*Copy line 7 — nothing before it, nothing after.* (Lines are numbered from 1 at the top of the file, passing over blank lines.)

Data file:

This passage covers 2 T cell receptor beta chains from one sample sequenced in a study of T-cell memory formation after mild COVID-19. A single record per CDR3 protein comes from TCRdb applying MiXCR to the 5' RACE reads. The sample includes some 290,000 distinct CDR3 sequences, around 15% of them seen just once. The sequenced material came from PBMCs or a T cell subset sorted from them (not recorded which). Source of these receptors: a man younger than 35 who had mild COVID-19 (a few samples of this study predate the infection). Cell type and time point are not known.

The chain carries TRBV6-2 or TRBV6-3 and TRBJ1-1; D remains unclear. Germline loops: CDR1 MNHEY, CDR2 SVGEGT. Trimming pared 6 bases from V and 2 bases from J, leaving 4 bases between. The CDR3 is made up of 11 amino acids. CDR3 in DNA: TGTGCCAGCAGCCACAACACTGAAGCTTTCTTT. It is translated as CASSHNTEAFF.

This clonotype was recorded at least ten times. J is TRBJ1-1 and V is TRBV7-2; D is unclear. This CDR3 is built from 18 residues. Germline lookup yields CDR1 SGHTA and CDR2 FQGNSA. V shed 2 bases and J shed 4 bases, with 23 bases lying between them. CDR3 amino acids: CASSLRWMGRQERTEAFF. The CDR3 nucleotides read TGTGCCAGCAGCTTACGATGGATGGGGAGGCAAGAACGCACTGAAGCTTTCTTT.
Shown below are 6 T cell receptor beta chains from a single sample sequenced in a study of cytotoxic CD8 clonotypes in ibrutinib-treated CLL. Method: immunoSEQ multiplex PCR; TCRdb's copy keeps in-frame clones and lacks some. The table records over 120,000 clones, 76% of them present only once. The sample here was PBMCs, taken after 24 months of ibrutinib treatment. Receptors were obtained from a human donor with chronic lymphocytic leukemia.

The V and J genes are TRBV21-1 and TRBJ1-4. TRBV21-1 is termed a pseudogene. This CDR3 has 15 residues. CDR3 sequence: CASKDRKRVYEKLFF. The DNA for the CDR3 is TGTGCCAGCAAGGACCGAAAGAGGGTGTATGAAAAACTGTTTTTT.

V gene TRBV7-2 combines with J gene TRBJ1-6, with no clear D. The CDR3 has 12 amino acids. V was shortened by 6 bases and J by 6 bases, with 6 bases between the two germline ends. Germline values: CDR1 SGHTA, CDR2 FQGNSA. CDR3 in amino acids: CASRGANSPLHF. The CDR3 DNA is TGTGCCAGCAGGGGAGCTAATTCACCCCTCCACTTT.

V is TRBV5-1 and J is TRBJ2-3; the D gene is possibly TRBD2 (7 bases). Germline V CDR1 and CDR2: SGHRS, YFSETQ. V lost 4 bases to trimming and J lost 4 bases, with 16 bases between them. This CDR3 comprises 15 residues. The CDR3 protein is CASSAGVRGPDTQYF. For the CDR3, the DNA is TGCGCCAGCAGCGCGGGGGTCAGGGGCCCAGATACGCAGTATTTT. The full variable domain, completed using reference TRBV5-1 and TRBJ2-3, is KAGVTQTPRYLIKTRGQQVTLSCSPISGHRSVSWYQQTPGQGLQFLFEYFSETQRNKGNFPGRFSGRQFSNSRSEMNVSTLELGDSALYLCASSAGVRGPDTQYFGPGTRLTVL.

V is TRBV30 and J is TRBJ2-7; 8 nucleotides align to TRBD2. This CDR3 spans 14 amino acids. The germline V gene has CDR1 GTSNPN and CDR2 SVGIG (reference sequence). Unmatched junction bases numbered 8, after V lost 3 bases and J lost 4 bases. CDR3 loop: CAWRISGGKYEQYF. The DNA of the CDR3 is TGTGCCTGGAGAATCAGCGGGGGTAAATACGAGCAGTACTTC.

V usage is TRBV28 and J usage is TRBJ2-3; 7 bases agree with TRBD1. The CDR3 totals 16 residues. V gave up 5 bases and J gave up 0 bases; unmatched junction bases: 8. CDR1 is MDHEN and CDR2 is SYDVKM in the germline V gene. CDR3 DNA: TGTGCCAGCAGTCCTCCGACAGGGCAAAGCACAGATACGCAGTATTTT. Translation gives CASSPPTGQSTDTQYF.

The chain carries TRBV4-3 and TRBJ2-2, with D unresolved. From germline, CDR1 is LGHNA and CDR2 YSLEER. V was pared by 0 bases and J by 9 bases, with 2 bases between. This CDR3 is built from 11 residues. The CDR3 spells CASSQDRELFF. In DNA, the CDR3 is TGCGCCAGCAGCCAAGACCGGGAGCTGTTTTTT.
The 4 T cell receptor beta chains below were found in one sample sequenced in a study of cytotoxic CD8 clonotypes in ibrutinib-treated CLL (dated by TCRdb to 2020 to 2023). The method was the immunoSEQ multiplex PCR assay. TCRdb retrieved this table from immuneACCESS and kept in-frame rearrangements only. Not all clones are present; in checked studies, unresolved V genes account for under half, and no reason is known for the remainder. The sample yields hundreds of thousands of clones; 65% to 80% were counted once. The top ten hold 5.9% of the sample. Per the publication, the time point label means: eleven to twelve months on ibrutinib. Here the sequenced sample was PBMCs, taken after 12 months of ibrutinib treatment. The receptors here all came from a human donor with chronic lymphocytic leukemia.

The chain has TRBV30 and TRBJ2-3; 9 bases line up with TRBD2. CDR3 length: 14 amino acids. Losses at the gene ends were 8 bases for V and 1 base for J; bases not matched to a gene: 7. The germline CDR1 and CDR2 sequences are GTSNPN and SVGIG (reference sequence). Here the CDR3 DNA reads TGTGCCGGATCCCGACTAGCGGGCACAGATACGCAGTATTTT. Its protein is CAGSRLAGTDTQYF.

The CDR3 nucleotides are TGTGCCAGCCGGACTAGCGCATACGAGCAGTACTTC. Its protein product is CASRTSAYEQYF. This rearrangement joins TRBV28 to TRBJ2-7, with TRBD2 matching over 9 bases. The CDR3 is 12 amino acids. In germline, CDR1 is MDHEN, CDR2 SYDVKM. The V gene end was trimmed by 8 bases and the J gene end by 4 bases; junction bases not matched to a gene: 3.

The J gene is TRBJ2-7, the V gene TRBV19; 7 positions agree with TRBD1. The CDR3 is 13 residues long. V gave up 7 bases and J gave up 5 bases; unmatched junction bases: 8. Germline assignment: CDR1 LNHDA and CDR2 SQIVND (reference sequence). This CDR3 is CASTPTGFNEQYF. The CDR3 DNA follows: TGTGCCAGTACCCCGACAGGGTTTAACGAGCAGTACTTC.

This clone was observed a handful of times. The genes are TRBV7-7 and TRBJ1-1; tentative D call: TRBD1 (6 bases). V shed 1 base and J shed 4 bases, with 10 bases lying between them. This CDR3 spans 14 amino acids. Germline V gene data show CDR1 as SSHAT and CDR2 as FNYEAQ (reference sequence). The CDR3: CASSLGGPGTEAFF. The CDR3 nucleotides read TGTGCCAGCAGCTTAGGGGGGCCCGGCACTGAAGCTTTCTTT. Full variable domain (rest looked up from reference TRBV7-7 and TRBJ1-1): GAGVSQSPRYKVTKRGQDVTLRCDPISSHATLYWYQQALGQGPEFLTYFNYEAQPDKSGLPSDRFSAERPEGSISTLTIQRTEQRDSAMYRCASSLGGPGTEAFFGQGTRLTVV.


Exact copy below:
V is TRBV5-1 and J is TRBJ2-3; the D gene is possibly TRBD2 (7 bases). Germline V CDR1 and CDR2: SGHRS, YFSETQ. V lost 4 bases to trimming and J lost 4 bases, with 16 bases between them. This CDR3 comprises 15 residues. The CDR3 protein is CASSAGVRGPDTQYF. For the CDR3, the DNA is TGCGCCAGCAGCGCGGGGGTCAGGGGCCCAGATACGCAGTATTTT. The full variable domain, completed using reference TRBV5-1 and TRBJ2-3, is KAGVTQTPRYLIKTRGQQVTLSCSPISGHRSVSWYQQTPGQGLQFLFEYFSETQRNKGNFPGRFSGRQFSNSRSEMNVSTLELGDSALYLCASSAGVRGPDTQYFGPGTRLTVL.